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Engelmann Oak, an endangered subtropical wonder

The bluish-green, glaucous, and ovate leaves of the spectacular Engelmann oak (Quercus engelmannii) resemble Eucalyptus gamophylla or cinerea more than other oak species. Also called the Mesa oak, this endangered tree reaches 60 feet tall and a massive 90 feet wide when mature. Its gnarled black branches once twisted wildly over grassy plateaus in Baja Mexico and California, where it is native, although its striking silhouette makes it look like it belongs in the Serengeti, sprawling over a tropical African savanna. These days it is a rare sight, having been nearly eliminated from the mesas and grasslands because these flat sites are ideal for development. They also require a significant amount of rainfall: at least 15 inches annually. This need limits their natural range to a narrow band along the coast. They can become drought-deciduous, but they favor areas where there is a source of summer water, whether from springs, streams, aquifers or monsoonal rains. Of the remaining wild stands, 93% are located in the Cleveland National Forest in San Diego County, and 6% are on the Santa Rosa Plateau (although this stand was decimated by a wildfire several years ago). Our property in De Luz, a micro plateau nestled directly between these two areas, owes its location to the fact that we have about 20 specimens at various stages of maturity. In an effort to preserve this magnificent species, we will be planning our home and gardens on the mesa around these giants. I am eager to see if, in the coming months, they become deciduous. If they do not, it would indicate that their root systems have access to an underground water source.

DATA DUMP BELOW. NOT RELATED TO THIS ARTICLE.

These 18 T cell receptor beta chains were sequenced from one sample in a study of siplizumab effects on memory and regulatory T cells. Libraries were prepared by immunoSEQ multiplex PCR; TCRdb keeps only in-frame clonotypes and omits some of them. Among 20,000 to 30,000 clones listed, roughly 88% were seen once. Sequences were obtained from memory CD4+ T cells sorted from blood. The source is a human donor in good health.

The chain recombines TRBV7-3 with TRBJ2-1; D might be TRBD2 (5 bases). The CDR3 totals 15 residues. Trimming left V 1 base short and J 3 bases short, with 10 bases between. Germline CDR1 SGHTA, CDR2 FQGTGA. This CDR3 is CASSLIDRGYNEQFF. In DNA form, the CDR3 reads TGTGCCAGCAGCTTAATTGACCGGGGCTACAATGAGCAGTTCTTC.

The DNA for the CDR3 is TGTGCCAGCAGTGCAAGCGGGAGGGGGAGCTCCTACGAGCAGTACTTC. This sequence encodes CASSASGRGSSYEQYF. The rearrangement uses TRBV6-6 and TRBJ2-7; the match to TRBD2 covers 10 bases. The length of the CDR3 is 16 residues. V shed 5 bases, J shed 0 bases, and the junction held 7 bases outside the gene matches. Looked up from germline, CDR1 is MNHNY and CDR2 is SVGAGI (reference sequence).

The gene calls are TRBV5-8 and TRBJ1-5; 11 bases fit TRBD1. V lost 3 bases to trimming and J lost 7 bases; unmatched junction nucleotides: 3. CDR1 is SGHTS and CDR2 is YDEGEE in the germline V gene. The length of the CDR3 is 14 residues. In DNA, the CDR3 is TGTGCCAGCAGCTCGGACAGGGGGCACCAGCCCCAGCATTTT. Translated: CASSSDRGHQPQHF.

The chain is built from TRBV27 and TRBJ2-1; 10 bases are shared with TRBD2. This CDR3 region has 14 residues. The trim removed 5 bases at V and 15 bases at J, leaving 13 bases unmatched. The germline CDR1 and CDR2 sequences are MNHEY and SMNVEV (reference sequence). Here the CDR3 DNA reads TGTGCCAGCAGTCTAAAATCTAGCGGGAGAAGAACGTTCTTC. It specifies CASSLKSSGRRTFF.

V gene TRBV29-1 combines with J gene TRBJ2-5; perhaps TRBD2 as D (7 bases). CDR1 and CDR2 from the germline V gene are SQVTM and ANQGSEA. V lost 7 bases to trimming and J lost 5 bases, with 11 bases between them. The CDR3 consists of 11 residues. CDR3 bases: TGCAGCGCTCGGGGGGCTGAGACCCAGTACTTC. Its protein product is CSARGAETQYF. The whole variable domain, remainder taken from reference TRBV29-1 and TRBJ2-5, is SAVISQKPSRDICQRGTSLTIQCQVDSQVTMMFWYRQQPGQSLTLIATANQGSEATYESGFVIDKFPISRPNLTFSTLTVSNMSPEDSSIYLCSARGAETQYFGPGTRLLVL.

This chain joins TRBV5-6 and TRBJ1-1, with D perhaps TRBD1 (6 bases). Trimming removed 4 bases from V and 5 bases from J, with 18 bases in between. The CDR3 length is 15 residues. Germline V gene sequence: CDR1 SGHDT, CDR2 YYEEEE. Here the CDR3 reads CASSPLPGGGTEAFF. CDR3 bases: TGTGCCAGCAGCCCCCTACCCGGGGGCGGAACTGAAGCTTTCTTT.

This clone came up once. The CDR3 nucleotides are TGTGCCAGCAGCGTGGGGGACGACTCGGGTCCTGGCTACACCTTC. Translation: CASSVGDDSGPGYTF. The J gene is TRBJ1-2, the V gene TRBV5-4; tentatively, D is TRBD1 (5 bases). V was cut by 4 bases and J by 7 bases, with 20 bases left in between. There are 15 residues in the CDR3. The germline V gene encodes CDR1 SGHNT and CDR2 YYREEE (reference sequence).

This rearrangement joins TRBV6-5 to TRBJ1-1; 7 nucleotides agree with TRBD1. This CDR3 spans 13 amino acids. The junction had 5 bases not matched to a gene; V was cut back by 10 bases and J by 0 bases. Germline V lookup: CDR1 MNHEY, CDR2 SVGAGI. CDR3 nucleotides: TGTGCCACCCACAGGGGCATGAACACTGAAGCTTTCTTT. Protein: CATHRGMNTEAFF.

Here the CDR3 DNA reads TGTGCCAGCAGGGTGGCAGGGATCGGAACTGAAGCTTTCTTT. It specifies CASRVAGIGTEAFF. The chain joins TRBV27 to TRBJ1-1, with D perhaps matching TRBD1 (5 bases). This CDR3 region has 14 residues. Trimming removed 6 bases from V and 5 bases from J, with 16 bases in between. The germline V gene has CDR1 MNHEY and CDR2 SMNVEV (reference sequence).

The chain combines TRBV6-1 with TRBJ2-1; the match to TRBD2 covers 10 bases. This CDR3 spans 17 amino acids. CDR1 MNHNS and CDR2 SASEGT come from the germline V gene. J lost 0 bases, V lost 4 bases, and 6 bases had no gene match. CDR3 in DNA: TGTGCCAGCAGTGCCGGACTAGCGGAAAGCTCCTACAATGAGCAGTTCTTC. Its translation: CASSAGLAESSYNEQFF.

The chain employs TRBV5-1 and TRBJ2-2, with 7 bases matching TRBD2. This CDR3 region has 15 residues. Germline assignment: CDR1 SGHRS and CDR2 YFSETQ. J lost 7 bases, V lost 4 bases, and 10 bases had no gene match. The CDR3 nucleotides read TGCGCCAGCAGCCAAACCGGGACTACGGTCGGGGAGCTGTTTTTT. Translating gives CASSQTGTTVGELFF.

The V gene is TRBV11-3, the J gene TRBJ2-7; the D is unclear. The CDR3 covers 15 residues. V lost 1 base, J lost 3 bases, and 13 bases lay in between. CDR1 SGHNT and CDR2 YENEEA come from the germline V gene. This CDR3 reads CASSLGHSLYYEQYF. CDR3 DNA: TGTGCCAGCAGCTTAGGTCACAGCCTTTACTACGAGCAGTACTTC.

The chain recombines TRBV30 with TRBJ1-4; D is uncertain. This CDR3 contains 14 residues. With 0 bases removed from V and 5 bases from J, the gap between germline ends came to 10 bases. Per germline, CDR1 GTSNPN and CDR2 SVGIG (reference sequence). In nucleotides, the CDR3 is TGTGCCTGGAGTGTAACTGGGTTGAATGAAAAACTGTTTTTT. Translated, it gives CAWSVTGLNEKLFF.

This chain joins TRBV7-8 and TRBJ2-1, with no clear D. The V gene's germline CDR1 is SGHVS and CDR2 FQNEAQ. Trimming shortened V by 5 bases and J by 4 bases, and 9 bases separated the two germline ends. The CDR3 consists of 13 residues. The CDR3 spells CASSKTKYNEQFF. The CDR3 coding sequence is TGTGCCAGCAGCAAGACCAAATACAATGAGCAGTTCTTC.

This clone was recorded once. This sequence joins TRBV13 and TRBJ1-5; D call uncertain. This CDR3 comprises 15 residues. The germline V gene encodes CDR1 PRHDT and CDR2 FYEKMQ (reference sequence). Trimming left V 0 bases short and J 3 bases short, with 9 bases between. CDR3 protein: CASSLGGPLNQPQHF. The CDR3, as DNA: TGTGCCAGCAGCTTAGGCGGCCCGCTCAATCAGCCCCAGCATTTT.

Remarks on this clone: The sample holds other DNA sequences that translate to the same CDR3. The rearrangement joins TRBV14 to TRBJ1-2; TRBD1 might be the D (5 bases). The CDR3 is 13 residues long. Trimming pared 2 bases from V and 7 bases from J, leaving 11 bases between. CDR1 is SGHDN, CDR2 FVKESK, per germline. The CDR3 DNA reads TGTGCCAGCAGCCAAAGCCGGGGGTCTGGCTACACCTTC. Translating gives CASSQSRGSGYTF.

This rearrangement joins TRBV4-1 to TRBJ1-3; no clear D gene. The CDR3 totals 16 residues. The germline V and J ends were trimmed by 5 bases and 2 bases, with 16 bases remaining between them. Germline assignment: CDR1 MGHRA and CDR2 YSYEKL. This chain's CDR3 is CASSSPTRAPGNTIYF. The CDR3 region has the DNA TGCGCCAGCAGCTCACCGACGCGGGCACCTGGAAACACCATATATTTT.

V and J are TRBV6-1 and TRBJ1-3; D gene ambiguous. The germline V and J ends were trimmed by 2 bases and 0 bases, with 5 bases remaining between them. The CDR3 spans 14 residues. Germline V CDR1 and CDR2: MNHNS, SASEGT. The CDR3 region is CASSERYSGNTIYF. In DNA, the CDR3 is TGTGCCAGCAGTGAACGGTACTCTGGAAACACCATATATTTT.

© 2022, Abby Hinsman for Wild Veil Perfume.